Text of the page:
Doctoral defence: Liina Adov “Predicting teachers’ and students’ reported mobile device use in STEM education: the role of behavioural intention and attitudes“

On 16 February at 10:00 Liina Adov will defend her doctoral thesis “Predicting teachers’ and students’ reported mobile device use in STEM education: the role of behavioural intention and attitudes” for obtaining the degree of Doctor of Philosophy (in Educational Science).

Professor Äli Leijen, University of Tartu
Professor Margus Pedaste, University of Tartu
Professor Miia Rannikmäe, University of Tartu

Professor Timothy Teo, Murdoch University (Australia)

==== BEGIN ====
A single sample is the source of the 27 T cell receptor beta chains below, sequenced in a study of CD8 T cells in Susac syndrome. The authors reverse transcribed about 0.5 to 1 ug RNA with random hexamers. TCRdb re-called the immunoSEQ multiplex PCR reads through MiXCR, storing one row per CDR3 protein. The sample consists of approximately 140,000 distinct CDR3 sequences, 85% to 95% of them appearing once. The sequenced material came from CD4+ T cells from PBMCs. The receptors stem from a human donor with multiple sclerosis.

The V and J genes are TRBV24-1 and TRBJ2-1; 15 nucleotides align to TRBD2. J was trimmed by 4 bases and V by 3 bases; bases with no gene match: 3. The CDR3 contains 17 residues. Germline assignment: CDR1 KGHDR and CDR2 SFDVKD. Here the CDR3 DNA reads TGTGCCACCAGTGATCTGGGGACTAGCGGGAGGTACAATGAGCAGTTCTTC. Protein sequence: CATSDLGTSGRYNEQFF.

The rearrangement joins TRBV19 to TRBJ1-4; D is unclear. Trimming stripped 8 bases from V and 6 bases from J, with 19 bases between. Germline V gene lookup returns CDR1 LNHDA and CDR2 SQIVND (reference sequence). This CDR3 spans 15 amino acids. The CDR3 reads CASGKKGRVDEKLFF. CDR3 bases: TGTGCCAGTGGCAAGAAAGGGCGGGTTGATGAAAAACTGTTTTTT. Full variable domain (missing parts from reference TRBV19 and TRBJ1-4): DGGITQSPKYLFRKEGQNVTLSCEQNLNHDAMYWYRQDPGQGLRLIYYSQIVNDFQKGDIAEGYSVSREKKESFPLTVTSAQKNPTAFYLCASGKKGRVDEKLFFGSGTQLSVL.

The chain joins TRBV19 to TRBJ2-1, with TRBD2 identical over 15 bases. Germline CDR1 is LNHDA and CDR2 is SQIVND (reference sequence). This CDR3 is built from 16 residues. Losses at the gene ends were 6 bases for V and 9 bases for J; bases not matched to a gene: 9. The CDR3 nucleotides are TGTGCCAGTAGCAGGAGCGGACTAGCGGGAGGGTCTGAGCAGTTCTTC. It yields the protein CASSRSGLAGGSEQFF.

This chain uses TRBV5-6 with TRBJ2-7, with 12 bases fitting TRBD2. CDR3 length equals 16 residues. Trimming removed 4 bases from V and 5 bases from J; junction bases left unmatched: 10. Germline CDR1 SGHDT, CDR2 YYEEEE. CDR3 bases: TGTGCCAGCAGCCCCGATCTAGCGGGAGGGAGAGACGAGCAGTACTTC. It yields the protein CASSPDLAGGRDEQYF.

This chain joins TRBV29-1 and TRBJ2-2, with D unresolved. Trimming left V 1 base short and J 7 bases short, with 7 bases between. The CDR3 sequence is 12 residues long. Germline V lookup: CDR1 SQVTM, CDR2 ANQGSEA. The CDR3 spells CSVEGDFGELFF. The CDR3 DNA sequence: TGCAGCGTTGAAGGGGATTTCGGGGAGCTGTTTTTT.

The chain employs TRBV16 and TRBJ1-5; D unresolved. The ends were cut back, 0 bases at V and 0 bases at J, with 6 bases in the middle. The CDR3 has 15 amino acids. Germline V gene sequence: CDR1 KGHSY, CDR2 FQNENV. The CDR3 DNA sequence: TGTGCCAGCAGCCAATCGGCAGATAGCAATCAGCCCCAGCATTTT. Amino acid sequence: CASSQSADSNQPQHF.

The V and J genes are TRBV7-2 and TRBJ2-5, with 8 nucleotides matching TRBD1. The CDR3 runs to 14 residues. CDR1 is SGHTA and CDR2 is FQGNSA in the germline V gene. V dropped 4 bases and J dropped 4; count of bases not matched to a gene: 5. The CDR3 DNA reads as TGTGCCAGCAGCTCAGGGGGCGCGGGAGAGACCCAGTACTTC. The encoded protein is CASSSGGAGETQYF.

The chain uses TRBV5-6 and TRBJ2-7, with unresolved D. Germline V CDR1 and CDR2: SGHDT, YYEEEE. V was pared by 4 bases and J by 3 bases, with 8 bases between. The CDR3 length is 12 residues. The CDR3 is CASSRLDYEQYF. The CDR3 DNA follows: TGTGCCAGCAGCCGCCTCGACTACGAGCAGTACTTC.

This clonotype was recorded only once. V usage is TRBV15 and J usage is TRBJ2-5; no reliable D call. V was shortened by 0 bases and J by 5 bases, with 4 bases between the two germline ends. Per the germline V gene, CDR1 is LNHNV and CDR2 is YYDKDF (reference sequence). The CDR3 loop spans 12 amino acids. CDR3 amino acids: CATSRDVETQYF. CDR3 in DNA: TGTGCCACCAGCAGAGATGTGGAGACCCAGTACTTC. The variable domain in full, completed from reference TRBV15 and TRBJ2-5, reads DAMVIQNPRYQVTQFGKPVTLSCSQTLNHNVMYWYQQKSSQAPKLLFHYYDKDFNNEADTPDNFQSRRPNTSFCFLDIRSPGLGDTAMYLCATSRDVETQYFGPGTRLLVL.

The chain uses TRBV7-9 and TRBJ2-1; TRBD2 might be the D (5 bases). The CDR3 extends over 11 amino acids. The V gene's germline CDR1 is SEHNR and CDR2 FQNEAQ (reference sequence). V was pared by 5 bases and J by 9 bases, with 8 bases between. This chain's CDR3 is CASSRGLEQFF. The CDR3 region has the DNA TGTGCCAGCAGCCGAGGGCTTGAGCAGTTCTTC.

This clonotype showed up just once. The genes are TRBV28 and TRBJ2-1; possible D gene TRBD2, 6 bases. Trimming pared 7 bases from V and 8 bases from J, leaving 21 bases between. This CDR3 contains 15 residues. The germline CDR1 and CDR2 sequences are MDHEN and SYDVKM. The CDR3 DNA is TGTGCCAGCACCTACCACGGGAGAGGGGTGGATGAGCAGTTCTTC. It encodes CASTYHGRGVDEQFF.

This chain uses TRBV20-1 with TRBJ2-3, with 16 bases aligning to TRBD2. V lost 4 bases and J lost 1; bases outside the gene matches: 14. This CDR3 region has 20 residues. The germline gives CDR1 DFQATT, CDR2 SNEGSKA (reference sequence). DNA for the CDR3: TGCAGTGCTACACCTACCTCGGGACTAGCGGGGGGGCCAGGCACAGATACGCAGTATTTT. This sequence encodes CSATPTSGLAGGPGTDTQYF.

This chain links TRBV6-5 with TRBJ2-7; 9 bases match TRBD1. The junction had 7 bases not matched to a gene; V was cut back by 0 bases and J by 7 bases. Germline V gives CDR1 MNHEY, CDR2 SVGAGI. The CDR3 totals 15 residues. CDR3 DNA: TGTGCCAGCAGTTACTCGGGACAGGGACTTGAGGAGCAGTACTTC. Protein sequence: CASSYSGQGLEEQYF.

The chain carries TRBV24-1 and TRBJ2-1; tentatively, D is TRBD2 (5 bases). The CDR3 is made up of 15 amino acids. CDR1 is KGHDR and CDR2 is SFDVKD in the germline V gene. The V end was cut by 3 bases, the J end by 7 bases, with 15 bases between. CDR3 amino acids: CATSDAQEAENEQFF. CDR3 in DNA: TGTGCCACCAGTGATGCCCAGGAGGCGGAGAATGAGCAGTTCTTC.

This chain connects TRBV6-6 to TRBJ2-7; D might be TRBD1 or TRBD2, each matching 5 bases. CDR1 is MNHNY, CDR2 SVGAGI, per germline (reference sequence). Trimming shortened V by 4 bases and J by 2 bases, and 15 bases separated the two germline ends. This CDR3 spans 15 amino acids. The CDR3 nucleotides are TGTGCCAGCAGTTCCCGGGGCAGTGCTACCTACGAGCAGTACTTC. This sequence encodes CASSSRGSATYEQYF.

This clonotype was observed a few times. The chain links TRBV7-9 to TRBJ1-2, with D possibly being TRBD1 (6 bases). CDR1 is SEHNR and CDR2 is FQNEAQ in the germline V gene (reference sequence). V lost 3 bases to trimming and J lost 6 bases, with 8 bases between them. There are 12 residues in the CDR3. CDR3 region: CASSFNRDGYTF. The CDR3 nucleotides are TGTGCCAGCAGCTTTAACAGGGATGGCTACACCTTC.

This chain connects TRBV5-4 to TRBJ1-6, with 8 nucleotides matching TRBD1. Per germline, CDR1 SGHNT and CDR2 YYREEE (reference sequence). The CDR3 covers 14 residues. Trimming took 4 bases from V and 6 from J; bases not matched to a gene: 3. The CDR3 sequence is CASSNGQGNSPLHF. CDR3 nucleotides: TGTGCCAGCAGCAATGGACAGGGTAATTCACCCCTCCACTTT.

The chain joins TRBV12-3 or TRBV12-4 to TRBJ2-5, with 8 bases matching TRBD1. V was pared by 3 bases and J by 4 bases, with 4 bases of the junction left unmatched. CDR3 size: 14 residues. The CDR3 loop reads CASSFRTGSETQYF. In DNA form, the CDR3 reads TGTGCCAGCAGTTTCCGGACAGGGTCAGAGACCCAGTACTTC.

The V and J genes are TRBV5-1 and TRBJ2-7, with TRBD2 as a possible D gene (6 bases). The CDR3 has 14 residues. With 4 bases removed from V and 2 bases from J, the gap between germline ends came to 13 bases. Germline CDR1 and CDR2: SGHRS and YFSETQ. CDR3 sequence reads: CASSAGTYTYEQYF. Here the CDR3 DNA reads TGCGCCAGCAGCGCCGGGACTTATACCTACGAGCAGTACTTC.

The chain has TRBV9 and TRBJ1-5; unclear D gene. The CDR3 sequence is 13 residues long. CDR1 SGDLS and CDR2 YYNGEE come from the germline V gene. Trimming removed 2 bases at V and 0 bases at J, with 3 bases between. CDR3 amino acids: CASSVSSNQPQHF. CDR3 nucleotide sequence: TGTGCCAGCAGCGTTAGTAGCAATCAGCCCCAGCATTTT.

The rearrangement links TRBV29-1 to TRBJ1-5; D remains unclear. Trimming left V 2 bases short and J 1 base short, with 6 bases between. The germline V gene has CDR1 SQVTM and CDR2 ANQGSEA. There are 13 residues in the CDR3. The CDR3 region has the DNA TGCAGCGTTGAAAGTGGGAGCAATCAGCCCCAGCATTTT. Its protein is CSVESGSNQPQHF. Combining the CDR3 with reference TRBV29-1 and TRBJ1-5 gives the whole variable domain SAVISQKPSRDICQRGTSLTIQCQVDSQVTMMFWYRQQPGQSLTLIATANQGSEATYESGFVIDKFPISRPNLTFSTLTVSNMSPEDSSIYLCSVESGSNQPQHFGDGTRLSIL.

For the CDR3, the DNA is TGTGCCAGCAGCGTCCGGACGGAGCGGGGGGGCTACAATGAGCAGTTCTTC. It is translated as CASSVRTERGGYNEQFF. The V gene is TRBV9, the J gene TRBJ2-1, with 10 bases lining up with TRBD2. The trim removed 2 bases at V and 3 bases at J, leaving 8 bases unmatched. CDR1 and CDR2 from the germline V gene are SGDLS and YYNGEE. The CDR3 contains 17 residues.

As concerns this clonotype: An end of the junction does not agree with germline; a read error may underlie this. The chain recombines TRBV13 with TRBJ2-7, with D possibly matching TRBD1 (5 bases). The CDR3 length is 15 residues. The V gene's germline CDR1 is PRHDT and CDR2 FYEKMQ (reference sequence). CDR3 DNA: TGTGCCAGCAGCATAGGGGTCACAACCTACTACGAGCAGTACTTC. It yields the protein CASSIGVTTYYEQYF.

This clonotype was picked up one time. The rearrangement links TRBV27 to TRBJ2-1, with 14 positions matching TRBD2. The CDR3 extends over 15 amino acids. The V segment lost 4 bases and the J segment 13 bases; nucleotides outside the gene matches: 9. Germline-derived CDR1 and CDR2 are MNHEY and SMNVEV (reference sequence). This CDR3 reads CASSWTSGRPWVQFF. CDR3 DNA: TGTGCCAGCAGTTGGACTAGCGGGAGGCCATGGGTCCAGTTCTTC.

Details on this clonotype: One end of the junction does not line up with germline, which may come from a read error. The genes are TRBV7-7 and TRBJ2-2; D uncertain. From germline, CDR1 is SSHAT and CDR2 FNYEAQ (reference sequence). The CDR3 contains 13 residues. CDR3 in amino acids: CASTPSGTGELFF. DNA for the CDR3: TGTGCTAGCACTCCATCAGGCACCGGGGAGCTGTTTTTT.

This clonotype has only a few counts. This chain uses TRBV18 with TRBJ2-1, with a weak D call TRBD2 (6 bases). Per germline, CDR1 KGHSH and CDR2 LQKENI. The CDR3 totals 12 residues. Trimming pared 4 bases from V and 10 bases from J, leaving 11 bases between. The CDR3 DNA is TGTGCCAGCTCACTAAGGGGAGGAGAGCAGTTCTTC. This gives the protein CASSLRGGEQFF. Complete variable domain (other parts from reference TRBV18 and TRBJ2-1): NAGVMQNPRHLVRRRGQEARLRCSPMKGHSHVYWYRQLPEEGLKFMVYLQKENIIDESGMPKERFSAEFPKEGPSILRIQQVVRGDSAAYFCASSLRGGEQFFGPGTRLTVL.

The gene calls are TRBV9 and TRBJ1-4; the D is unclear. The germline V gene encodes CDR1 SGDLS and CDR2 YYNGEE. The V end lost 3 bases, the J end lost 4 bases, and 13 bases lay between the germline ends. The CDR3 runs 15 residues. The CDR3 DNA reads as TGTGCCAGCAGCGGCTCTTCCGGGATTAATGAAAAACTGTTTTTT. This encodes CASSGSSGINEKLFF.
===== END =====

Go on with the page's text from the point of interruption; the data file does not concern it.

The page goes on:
Research has shown that using technology in education helps support student achievement, motivation and acquisition of new skills, including supporting collaboration and self-regulation skills. Yet, the frequency of technology use in the educational context has been rather low. This, combined with the rising accessibility of mobile devices, suggests that accessibility of technology alone is not sufficient to guarantee the use of technology in education. Research has shown that attitudes are key indicators as to whether technology is used, further it has been assumed that behavioural intention acts as a mediator between attitude and behaviour. The overarching aim of this thesis is to better understand how attitudes and behavioural intention interact in predicting teachers’ and students’ mobile device use for educational purposes in a STEM context. Data were collected in the first phase of the study through questionnaires from both students and teachers, while in the second phase interviews were used to gain insights into teachers’ attitudes, behavioural intention and mobile device use during the distance learning period at the beginning of the COVID-19 pandemic. The results showed that for both teachers and students, attitude directly predicts behaviour, which suggests that attitudes can help us understand the behaviour beyond a person’s reported willingness to do so. Furthermore, we could see that social support, belief in one’s ability to use mobile devices in education and evaluation towards the usefulness of mobile devices in education have a significant role in predicting behaviour, while social support seemed to be more influential among teachers. While in the first phase of the study we collected data on the frequency of mobile device use, the results from the second phase highlighted the importance of looking beyond frequency and aiming to understand usage more closely. As the results showed that while mobile device use in teaching was a daily activity for all teachers, we were able to see variety in the complexity of technology integration and variety in the latter in connection with teachers attitudes as well as behavioural intention. Based on the results, several suggestions are provided for researchers interested in studying mobile device use as well as for practitioners seeking insights to help them to support mobile device use by teachers and students for educational purposes.

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